It’s almost time for the Greatest Spectacle in Motorsport! ATRL’s Eline Luna details what you need to know about this weekend’s Indy 500 qualifications.
May 20, 2023
With the Indianapolis 500 fast approaching and drivers already impressing in practice rounds, qualification rounds for the greatest spectacle in motorsport begin this weekend. Unlike other IndyCar race weekends, qualifying for the Indy 500 is a multi-day event with several sessions spread over two days.
While qualifying officially starts on Saturday, Friday is already an important part of it. In the evening the qualifying order will be drawn, which determines the order the cars will go out on track the next day. This can be vital to a good qualifying spot as the ideal track temperature will be extremely beneficial to their results.
The first day of qualifying starts with a short practice session. In this session the grid is divided in ‘Group A’ and ‘Group B’ and both groups get 30 minutes of practice time in the morning before qualifying starts.
Saturday will see the longest of qualifying sessions with nearly 7 hours of running. All cars will get at least one attempt according to the qualifying draw.
Lane 1 vs Lane 2
After their initial attempt, drivers are free to set another lap to better their time. Teams are able to choose between two lanes. The priority lane (Lane 1) is also referred to as the fast lane. This lane means the driver gets priority access to the track and gets to skip ahead of those in Lane 2. However, when a team decides to choose Lane 1, they must withdraw their previous time from the standings. Teams can be wary to select this lane as if the driver doesn’t better their previous attempt, they don’t have another time to fall back on.
The second lane is the ‘slow lane’ which means the driver has to wait until Lane 1 is empty to try and better their time. In this lane, they don’t have to withdraw their previous attempt, meaning that if the driver does not improve on this, they will still be classified with their fastest attempt.
All qualifying attempts on Saturday set race positions 13 through 30. The Top 12 and those below 30th are decided on Sunday. The 12 fastest times will advance to Top 12 qualifying while those with the bottom times will fight for only three spots left in the race.
What is an attempt?
To set a qualifying attempt, drivers get two warm up laps followed by four laps at full speed. For every lap the average speed is counted and the aggregate of those four laps determines a driver’s qualifying speed.
In 2022, pole position was won by Scott Dixon with a 234.046 mph average. The fastest qualifying speed however, was set by Arie Luyendyk at 236.986 mph in 1996. However, due to a different rule set at that time, he only started 20th.
On Sunday there are two extra practice sessions. First, a 1 hour session is run for the top 12 places to be determined and directly after that there’s a 1 hour session for the last chance qualifiers.
Top 12 Qualifying
The fastest 12 cars from Saturday will each get a single attempt to post a qualifying attempt. Cars go out from slowest to fastest, so P12 from Saturday goes first all the way through P1.
During this session, positions 7-12 are decided for the race. The top 6 advance to the next session later on the day where they will fight for pole position.
All drivers in the top 12 will get championship points based on their position. With P12 earning a single point while the driver that ends up qualifying on pole will be given 12 points.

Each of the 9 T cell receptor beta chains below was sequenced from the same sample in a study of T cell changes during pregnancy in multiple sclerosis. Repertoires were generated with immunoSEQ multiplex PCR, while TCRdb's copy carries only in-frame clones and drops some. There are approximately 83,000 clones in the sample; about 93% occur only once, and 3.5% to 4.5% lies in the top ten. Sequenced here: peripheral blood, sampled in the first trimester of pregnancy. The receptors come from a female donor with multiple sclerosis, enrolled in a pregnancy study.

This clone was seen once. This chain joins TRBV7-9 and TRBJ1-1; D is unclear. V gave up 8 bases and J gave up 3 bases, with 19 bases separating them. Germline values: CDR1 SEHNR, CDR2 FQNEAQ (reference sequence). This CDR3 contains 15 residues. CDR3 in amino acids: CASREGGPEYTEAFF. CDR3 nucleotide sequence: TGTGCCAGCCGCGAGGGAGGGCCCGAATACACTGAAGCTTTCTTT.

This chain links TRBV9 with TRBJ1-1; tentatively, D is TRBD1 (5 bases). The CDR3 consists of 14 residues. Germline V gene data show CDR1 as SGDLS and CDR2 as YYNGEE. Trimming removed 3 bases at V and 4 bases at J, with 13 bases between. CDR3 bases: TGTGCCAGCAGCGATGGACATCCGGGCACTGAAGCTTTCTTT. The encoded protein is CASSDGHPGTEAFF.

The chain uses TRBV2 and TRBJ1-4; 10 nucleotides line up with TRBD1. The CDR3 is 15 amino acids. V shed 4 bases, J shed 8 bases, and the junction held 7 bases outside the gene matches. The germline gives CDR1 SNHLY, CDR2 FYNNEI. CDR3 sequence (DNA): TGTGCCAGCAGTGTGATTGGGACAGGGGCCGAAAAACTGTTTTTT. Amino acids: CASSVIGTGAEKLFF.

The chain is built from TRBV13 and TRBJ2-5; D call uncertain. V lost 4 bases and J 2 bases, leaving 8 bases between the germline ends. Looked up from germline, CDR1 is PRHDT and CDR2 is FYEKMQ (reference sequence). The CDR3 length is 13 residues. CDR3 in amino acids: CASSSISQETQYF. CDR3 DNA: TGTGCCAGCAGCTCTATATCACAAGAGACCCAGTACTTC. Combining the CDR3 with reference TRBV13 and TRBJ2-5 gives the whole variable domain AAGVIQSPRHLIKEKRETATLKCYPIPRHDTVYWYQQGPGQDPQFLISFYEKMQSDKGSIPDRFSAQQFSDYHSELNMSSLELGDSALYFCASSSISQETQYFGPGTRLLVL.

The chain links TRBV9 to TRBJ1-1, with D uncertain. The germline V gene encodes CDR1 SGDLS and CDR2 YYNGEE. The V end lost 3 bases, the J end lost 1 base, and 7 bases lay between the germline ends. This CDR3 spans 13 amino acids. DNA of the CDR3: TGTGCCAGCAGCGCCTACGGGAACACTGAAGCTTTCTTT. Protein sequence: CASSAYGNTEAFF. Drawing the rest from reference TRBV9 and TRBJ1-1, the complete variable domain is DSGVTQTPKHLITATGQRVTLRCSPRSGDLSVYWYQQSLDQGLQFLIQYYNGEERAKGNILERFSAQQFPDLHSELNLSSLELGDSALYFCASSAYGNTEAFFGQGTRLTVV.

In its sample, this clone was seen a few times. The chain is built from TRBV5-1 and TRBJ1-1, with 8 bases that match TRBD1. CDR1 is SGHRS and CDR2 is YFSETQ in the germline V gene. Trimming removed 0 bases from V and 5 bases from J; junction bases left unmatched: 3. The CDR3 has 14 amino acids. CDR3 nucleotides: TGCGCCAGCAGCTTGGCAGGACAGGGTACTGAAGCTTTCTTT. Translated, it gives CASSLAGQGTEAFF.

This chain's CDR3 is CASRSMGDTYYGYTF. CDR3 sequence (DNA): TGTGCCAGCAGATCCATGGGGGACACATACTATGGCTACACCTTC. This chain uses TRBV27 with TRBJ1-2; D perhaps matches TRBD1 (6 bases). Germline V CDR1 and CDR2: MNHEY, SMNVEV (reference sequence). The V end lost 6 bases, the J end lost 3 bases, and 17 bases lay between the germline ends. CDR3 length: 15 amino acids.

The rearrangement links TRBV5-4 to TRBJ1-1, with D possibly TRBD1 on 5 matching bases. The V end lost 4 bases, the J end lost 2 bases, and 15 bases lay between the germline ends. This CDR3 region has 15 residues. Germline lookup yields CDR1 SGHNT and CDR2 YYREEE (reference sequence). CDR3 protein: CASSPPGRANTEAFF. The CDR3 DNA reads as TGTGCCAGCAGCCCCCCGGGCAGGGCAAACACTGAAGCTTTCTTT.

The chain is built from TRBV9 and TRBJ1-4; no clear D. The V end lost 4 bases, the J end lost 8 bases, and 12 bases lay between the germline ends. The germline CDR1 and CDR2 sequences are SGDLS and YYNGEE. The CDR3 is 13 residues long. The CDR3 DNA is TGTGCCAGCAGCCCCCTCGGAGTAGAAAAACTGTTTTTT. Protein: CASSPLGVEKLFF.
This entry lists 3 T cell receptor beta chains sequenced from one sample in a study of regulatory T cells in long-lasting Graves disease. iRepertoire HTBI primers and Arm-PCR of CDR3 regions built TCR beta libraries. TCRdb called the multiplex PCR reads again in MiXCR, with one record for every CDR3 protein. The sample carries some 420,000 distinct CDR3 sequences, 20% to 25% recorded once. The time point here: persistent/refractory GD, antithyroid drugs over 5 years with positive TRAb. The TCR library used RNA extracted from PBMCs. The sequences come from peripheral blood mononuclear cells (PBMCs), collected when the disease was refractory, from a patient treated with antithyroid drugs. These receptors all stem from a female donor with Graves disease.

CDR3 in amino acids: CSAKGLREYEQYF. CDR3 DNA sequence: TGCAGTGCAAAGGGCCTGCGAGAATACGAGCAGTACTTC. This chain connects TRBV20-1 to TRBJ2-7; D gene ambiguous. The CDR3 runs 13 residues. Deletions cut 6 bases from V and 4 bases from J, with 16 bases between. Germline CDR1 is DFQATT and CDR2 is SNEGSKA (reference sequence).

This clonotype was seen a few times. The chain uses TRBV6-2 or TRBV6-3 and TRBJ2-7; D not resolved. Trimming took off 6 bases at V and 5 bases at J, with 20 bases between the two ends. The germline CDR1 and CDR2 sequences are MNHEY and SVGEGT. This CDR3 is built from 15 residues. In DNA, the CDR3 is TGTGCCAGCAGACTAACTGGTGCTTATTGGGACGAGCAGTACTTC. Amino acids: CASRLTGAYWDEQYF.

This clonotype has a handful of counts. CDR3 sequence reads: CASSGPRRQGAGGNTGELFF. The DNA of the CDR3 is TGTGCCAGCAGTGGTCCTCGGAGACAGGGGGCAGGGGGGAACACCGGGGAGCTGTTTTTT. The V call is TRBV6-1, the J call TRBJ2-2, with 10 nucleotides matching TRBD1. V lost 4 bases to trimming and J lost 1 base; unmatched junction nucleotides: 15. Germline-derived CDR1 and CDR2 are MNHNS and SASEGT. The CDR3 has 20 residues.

Firestone Fast 6
The Firestone Fast 6 determines the first two rows of the grid. Each driver gets one four-lap attempt, just like the Top 12, the slowest driver in the previous session goes out first. The fastest car in this session starts from pole position.
Last Chance Qualifying/Bumping
An hour after the Top 12 qualifying session, the slowest cars from Saturday will take to the track. A one hour session decides which of those four drivers does not get to race at the Indianapolis 500 this year. Every car will be guaranteed a single attempt. After that any driver is free to make a new attempt until the clock runs out.
A driver that is classed in 34th place will likely try their best at another attempt, if they improve position, that means the driver previously classed as 33rd will not be guaranteed a spot in the Indy 500 anymore. This process is sometimes referred to as ‘bumping’ as a driver will be able to bump another driver out of the race.
Why are there only 33 spots?
The fact only 33 drivers are allowed to participate in the Indy 500 might come across as confusing, but there’s an actual reason for the grid max.
After the first Indianapolis 500 in 1911, the sanctioning body, the American Automobile Association (AAA), determined the 40 car grid was too large for the track. It was decided each car should have at least 400 feet of track to itself, therefore meaning only 33 cars could participate. However, only in 1934 was this truly implemented as 1933’s race saw 42 cars compete. The rule was set in place with an exception of the USAC-CART split years. CART was given an extra day of qualifying where 2 additional cars would make the field, expanding the grid to 35.
The past few years even getting the grid to 33 cars was tricky, but this year, with 34 cars attempting to make the race, “Bump Day” returns for the first time since 2021 and one driver will be without a spot on the grid at the 107th running of the Indy 500.
ABOUT THE AUTHOR
Eline follows a variety of motorsports from Formula E to IMSA to Nascar to WEC. They hope to study Mechanical Engineering to work in motorsports one day.
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